In addition, each of the two groups of participants had available to it three media or analyst reactions to the quarterly results that expressed either a uniformly positive or uniformly negative view of the company’s potential as an investment.
Subjects were asked 1) to indicate on an 11-point scale (with 1 equaling very low, 11 very high) their assessment of the company’s value and 2) to estimate on a seven-point scale (1/low, 7/high) their comfort with the release — a measure of their confidence in its reliability and in their own evaluation of the company. In addition, the researchers monitored to what extent participants referred to the three uniformly positive or uniformly negative outside opinions they had received.
Participants gave the company a 6.10 investment rating on an 11-point scale when the press release they read was relatively low in readability and the outside sources they received gave meager support to the company as an investment. That rating was more than 10% below the score for each of the experiment’s three other combinations — a highly readable press release combined with either high or low company support from outsiders (6.90 and 6.80 respectively) and a less readable press release combined with high support from outsiders (6.91).
Among the 75 participants who conferred an investment rating solely on the basis of the press release without bothering to read outsiders’ assessments, a readable document simply impressed them significantly more favorably than a less readable one did.
“When participants do not access any of the outside sources of information, we find that valuation judgments are lower overall when a firm provides a less readable disclosure,” the authors write.
As for the 128 participants who took the trouble to read one or more of the outside sources, a highly readable release overcame negative outsider opinions, while a less readable one did not.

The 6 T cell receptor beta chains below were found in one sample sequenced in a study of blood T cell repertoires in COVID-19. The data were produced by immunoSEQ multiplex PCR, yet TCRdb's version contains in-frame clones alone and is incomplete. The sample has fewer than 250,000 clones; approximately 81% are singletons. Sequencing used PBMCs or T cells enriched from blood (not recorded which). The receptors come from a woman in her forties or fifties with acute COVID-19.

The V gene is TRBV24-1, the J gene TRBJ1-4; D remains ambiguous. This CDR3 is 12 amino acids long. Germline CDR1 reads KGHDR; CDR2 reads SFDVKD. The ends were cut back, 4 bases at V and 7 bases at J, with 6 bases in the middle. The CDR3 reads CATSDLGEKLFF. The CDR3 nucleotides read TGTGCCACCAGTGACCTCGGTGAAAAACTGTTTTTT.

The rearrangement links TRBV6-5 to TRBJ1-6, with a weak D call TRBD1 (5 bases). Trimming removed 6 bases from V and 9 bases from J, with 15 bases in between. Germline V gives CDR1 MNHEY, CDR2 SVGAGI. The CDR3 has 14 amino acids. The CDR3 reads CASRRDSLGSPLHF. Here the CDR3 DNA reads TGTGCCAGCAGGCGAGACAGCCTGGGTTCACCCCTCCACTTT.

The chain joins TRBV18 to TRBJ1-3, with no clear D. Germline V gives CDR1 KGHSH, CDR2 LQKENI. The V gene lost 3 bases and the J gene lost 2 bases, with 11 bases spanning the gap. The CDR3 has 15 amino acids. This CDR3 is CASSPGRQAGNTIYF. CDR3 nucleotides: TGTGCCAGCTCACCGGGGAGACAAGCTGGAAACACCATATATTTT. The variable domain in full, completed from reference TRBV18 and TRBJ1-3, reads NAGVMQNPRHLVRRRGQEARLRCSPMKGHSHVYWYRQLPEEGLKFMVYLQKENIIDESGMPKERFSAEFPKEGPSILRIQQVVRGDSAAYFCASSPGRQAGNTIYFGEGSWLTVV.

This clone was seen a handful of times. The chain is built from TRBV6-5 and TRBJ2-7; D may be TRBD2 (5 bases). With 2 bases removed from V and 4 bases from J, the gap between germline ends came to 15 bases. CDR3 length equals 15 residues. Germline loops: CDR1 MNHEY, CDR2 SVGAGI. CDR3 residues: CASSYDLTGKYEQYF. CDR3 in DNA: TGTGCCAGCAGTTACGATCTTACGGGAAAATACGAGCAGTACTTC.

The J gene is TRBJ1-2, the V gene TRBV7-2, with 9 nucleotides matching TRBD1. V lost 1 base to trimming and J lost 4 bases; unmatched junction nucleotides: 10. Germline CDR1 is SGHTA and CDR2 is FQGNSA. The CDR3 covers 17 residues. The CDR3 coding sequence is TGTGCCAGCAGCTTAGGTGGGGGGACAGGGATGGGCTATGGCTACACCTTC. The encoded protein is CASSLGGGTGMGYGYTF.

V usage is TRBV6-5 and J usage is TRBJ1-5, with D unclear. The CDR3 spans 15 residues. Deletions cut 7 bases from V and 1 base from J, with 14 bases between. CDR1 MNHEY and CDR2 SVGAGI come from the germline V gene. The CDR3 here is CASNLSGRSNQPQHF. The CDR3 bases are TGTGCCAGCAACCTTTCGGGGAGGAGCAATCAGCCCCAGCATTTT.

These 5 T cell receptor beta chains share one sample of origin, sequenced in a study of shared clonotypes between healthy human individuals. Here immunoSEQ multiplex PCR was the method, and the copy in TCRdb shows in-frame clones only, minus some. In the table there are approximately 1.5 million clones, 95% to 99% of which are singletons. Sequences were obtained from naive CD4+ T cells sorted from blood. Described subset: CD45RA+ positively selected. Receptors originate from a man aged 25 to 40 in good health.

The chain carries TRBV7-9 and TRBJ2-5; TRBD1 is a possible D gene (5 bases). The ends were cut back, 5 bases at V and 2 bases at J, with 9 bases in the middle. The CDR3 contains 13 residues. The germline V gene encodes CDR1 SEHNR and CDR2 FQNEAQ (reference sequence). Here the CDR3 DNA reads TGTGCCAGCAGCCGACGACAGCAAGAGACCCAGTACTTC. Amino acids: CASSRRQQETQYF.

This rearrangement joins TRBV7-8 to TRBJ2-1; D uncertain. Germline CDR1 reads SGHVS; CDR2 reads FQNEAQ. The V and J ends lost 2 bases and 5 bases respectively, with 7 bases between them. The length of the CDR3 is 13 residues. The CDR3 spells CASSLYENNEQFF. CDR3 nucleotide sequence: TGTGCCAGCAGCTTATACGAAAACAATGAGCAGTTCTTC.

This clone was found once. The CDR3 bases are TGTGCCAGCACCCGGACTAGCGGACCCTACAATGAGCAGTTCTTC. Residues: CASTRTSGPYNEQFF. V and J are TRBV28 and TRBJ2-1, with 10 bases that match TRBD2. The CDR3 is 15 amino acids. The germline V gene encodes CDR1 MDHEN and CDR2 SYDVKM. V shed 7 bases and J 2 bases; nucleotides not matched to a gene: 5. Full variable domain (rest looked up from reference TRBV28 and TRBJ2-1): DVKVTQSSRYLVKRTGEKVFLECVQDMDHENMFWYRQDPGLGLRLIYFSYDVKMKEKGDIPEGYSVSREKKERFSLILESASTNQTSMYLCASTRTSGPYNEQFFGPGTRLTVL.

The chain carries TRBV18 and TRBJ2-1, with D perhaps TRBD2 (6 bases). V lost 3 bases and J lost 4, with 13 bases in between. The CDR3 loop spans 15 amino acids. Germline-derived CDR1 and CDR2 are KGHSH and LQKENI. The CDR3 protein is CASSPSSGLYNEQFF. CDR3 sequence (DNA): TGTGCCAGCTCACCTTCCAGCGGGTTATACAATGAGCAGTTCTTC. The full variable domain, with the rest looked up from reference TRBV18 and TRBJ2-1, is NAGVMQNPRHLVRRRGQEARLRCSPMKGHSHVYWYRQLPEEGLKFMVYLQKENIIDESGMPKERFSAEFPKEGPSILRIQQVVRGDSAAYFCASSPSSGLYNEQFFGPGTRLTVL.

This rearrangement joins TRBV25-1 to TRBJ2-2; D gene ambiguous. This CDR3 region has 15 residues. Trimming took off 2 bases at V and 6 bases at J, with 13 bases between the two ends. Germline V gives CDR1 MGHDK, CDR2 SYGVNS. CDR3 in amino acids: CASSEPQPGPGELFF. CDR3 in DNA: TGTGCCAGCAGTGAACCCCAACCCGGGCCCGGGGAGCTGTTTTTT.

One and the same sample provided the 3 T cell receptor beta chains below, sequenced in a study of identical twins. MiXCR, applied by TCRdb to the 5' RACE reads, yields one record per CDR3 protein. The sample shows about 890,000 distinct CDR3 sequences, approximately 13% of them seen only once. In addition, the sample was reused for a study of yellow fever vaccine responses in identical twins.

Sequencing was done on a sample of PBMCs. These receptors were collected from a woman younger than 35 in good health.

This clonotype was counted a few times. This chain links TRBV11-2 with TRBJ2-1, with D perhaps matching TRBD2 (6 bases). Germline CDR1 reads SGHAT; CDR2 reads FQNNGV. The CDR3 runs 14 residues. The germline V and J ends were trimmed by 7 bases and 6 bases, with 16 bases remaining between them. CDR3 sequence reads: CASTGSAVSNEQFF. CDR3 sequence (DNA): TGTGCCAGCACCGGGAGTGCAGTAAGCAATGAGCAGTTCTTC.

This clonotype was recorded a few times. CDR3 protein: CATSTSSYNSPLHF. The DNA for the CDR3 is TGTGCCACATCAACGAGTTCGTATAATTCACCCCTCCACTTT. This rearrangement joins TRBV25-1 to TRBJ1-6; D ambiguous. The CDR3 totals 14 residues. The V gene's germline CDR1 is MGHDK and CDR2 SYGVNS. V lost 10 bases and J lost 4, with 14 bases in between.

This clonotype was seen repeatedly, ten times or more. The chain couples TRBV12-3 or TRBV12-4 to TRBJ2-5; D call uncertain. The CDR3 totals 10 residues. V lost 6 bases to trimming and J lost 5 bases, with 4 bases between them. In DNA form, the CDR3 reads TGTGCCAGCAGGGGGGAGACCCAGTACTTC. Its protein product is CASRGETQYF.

Without the impression of clarity that a good press release conveys, readers are increasingly subject to influence from outside sources, the study concludes. “When a firm provides a less readable disclosure, participants feel less comfortable evaluating the firm, and their judgments about the firm are more sensitive to the content of outside sources of information about the firm,” write the authors.
In sum, when financial results are mixed, readability can carry the day, whether an investor seeks outside opinions or not.
Why is readability still absent in many corporate financial documents? “Scholars have assumed a major reason is that managers intentionally prepare less readable disclosures when company performance is poor,” says Iowa’s Professor Asay.
“In general, though, poor readability probably has less to do with deliberate obfuscation than with the inherent difficulty of producing readable narratives of any kind and the much greater effort required when performance leaves something to be desired. In any event, what our study makes clear is that failing to make that extra effort is likely to prove costly.”
The Accounting Review is published six times yearly by the American Accounting Association, a worldwide organization devoted to accounting education, research, and practice.